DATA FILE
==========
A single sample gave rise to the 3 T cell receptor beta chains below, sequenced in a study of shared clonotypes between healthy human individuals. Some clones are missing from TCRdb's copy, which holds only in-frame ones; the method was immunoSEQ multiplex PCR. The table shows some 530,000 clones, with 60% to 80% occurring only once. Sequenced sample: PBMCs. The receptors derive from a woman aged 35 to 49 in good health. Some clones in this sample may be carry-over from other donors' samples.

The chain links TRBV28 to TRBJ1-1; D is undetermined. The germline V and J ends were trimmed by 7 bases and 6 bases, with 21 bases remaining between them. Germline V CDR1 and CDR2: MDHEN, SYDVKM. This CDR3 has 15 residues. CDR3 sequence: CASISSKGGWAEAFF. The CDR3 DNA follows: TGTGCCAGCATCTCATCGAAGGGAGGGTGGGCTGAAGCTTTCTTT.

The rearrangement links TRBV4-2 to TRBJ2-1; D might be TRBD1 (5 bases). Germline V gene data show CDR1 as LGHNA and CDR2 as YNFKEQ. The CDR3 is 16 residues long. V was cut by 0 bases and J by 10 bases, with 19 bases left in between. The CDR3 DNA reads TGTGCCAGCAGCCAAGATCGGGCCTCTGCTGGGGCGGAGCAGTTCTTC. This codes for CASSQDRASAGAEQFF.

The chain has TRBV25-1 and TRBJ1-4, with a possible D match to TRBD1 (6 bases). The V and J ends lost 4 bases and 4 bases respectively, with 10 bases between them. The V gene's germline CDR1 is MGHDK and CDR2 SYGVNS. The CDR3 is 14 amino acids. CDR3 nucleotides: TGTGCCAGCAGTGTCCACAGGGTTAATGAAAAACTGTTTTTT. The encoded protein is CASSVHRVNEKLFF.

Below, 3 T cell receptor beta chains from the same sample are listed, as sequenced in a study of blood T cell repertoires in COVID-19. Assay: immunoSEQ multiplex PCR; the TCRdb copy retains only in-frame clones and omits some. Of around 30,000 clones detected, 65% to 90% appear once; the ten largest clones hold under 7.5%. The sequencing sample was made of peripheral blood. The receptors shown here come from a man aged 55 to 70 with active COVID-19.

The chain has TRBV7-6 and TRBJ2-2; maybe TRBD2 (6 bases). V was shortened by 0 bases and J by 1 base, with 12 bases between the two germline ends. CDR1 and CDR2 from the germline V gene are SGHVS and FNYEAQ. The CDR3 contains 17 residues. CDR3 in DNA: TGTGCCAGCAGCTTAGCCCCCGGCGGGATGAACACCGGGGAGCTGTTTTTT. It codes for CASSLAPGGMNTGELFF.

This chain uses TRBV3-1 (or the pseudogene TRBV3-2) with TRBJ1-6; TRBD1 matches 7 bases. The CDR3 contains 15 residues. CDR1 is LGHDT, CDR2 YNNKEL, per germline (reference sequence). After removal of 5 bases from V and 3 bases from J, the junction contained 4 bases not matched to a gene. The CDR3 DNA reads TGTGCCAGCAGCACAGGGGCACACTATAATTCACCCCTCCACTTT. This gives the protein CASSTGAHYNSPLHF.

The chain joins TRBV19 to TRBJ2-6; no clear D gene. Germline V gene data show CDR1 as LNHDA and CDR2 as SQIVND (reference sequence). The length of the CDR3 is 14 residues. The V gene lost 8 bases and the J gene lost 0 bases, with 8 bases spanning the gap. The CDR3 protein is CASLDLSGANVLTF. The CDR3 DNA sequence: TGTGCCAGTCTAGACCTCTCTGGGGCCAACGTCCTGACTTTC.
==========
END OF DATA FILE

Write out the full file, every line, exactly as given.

A single sample gave rise to the 3 T cell receptor beta chains below, sequenced in a study of shared clonotypes between healthy human individuals. Some clones are missing from TCRdb's copy, which holds only in-frame ones; the method was immunoSEQ multiplex PCR. The table shows some 530,000 clones, with 60% to 80% occurring only once. Sequenced sample: PBMCs. The receptors derive from a woman aged 35 to 49 in good health. Some clones in this sample may be carry-over from other donors' samples.

The chain links TRBV28 to TRBJ1-1; D is undetermined. The germline V and J ends were trimmed by 7 bases and 6 bases, with 21 bases remaining between them. Germline V CDR1 and CDR2: MDHEN, SYDVKM. This CDR3 has 15 residues. CDR3 sequence: CASISSKGGWAEAFF. The CDR3 DNA follows: TGTGCCAGCATCTCATCGAAGGGAGGGTGGGCTGAAGCTTTCTTT.

The rearrangement links TRBV4-2 to TRBJ2-1; D might be TRBD1 (5 bases). Germline V gene data show CDR1 as LGHNA and CDR2 as YNFKEQ. The CDR3 is 16 residues long. V was cut by 0 bases and J by 10 bases, with 19 bases left in between. The CDR3 DNA reads TGTGCCAGCAGCCAAGATCGGGCCTCTGCTGGGGCGGAGCAGTTCTTC. This codes for CASSQDRASAGAEQFF.

The chain has TRBV25-1 and TRBJ1-4, with a possible D match to TRBD1 (6 bases). The V and J ends lost 4 bases and 4 bases respectively, with 10 bases between them. The V gene's germline CDR1 is MGHDK and CDR2 SYGVNS. The CDR3 is 14 amino acids. CDR3 nucleotides: TGTGCCAGCAGTGTCCACAGGGTTAATGAAAAACTGTTTTTT. The encoded protein is CASSVHRVNEKLFF.

Below, 3 T cell receptor beta chains from the same sample are listed, as sequenced in a study of blood T cell repertoires in COVID-19. Assay: immunoSEQ multiplex PCR; the TCRdb copy retains only in-frame clones and omits some. Of around 30,000 clones detected, 65% to 90% appear once; the ten largest clones hold under 7.5%. The sequencing sample was made of peripheral blood. The receptors shown here come from a man aged 55 to 70 with active COVID-19.

The chain has TRBV7-6 and TRBJ2-2; maybe TRBD2 (6 bases). V was shortened by 0 bases and J by 1 base, with 12 bases between the two germline ends. CDR1 and CDR2 from the germline V gene are SGHVS and FNYEAQ. The CDR3 contains 17 residues. CDR3 in DNA: TGTGCCAGCAGCTTAGCCCCCGGCGGGATGAACACCGGGGAGCTGTTTTTT. It codes for CASSLAPGGMNTGELFF.

This chain uses TRBV3-1 (or the pseudogene TRBV3-2) with TRBJ1-6; TRBD1 matches 7 bases. The CDR3 contains 15 residues. CDR1 is LGHDT, CDR2 YNNKEL, per germline (reference sequence). After removal of 5 bases from V and 3 bases from J, the junction contained 4 bases not matched to a gene. The CDR3 DNA reads TGTGCCAGCAGCACAGGGGCACACTATAATTCACCCCTCCACTTT. This gives the protein CASSTGAHYNSPLHF.

The chain joins TRBV19 to TRBJ2-6; no clear D gene. Germline V gene data show CDR1 as LNHDA and CDR2 as SQIVND (reference sequence). The length of the CDR3 is 14 residues. The V gene lost 8 bases and the J gene lost 0 bases, with 8 bases spanning the gap. The CDR3 protein is CASLDLSGANVLTF. The CDR3 DNA sequence: TGTGCCAGTCTAGACCTCTCTGGGGCCAACGTCCTGACTTTC.